Summary: In this lesson, we learn about Christ's entrance for his first and second advents.
Today is the First Sunday of Advent in 2020.
“Advent” (from the Latin adventus) means “coming,” and it refers to the season immediately before Christmas.
In an article for Christian History magazine, Elesha Coffman offers a fascinating history of Advent and Christmas traditions. She writes:
The first church official to propose special activities for the pre-Christmas period was Perpetuus, bishop of Tours, in 490. To help his flock prepare for the holiday, he advocated fasting every Monday, Wednesday, and Friday from Martinmas (November 11) to Christmas Eve. This practice, which mirrored Lent, spread slowly throughout France, Spain, and Germany. Then it crashed into Rome.
Roman attention to the Advent season trailed Perpetuus by about 100 years, and it took a radically different tone. While much of Western Europe, and at least portions of the Christian East, fasted, Roman Christians celebrated. Perhaps it seemed odd to them to approach Christ’s birth as somberly as they did his death. By the eleventh century, though, Rome had come around, and Advent meant no feasts, no recreational travel, no marital relations, and no weddings. (These prohibitions were dropped in recent centuries.)
Sometime in all of this, the start date for Western Advent slid back two weeks, to the Sunday closest to St. Andrew’s Day (November 30). As a result, Advent can last anywhere from 22 to 28 days, though for the sake of year-to-year consistency, Advent calendars start with December 1. Yet not everyone kicks off the Christmas season at the same time or in the same way.
In the Orthodox Church, Advent still includes fasting, and in most places it lasts from November 15 to December 24. The Armenian Orthodox Church is an exception; its members fast for three of the seven weeks between November 15 (St. Philip’s Day) and January 6 (Epiphany).
St. Barbara’s Day, December 4, signals the beginning of the Christmas season in Syria, Lebanon, and parts of France and Germany. Some Middle Eastern customs for the day resemble American Halloween—children dress up in frightening costumes and go door-to-door collecting candy and other small gifts. This activity has no relationship to the story of St. Barbara, which states that her father locked her in a tower, killed her for her Christian faith, and was then struck by lightning. Not that it matters; historians now doubt that St. Barbara even existed.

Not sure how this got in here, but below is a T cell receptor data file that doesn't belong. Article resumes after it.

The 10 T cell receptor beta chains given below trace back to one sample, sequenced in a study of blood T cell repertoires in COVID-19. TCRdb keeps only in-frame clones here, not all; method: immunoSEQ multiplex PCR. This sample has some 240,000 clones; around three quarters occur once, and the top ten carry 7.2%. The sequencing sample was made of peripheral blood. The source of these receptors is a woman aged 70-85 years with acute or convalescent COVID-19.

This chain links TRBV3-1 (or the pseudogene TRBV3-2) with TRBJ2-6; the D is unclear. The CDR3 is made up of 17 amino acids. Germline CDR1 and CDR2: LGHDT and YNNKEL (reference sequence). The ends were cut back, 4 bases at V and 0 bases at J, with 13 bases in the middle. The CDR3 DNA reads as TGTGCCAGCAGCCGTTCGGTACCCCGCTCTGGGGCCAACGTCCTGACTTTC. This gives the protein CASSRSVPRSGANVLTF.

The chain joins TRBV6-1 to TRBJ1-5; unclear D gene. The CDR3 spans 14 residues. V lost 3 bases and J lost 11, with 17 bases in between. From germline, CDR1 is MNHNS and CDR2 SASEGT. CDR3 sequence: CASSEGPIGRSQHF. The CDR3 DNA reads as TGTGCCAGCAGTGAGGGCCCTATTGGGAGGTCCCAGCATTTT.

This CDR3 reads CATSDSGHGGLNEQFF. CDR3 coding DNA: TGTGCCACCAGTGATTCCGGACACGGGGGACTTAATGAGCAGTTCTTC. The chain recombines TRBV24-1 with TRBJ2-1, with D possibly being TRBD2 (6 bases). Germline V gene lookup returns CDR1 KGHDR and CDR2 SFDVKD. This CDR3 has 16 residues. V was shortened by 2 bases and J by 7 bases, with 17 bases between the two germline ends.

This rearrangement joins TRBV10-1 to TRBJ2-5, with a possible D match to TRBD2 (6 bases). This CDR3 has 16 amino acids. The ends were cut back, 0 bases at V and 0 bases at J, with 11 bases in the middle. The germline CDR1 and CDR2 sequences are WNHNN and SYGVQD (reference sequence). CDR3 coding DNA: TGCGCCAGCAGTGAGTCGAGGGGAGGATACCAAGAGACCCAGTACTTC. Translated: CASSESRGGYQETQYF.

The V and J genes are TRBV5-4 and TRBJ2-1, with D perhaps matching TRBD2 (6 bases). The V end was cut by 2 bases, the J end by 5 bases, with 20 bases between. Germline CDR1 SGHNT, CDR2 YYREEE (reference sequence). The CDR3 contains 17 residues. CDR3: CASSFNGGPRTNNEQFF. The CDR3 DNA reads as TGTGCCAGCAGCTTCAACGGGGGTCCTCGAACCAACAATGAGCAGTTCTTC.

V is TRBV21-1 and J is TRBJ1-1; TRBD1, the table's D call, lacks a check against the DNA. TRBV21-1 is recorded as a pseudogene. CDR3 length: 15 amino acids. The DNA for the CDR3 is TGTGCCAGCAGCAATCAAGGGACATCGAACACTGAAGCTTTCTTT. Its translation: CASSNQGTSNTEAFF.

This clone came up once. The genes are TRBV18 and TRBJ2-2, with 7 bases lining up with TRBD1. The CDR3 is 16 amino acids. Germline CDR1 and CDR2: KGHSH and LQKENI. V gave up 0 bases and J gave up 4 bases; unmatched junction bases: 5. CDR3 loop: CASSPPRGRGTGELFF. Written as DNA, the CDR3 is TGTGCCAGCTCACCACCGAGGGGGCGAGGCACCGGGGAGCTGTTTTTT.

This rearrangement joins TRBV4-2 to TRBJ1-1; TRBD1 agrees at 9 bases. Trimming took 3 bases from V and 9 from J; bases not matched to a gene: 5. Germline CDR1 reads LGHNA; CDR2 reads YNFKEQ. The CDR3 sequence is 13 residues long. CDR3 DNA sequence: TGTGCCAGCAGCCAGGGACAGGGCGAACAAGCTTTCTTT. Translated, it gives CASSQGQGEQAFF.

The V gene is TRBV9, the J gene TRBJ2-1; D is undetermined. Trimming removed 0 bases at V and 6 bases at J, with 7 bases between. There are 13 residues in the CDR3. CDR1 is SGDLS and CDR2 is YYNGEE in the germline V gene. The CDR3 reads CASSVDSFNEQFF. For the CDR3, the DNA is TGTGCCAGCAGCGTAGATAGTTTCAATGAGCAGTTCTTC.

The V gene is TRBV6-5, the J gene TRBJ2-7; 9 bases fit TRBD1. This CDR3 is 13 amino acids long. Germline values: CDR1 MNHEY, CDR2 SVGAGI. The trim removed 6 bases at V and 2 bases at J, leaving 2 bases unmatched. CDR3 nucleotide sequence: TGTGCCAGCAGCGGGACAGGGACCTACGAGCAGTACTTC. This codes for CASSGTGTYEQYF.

St. Nicholas’s Day, December 6, inaugurates the Christmas festivities in Austria, Belgium, Czechoslovakia, the Netherlands, and parts of Germany. On the night of December 5, St. Nicholas—accompanied, oddly enough, by a little demon—brings gifts for good children, who set out shoes or stockings for him to fill. The Dutch make the biggest production of Nick’s arrival, gathering to watch his ship land in Amsterdam, then seeing him off on his flying, white horse. Obviously, a lot of this pageantry crossed over to America, except that our St. Nicholas arrives via the Macy’s Thanksgiving Day Parade and doesn’t deliver his gifts until December 24.
Swedes wait until St. Lucy’s Day, December 13, to commence Christmas observances. Lucy, who supposedly died in Italy in 304, became a Scandinavian favorite when that region converted to Christianity, beginning in about the eleventh century. Lucy’s name comes from the Latin word for “light,” but, before sixteenth-century calendar reforms, her feast day fell on December 21—the shortest day of the year. Scandinavians were pretty desperate for light around that time, so they latched onto Lucy. Her annual remembrance involves a girl from each household wearing a wreath of lingonberry leaves and lit candles on her head and making an early breakfast for the family.
Most families have Christmas traditions, and many families also have Advent traditions. It is the time of the year in which we begin to think about the birth, the first advent, of Christ.
I would like us to consider the advents of Christ, and today I would like to examine the entrance of Christ.
Let us read Deuteronomy 18:15-19:
15 “The Lord your God will raise up for you a prophet like me from among you, from your brothers—it is to him you shall listen— 16 just as you desired of the Lord your God at Horeb on the day of the assembly, when you said, ‘Let me not hear again the voice of the Lord my God or see this great fire any more, lest I die.’ 17 And the Lord said to me, ‘They are right in what they have spoken. 18 I will raise up for them a prophet like you from among their brothers. And I will put my words in his mouth, and he shall speak to them all that I command him. 19 And whoever will not listen to my words that he shall speak in my name, I myself will require it of him.’ ” (Deuteronomy 18:15-19)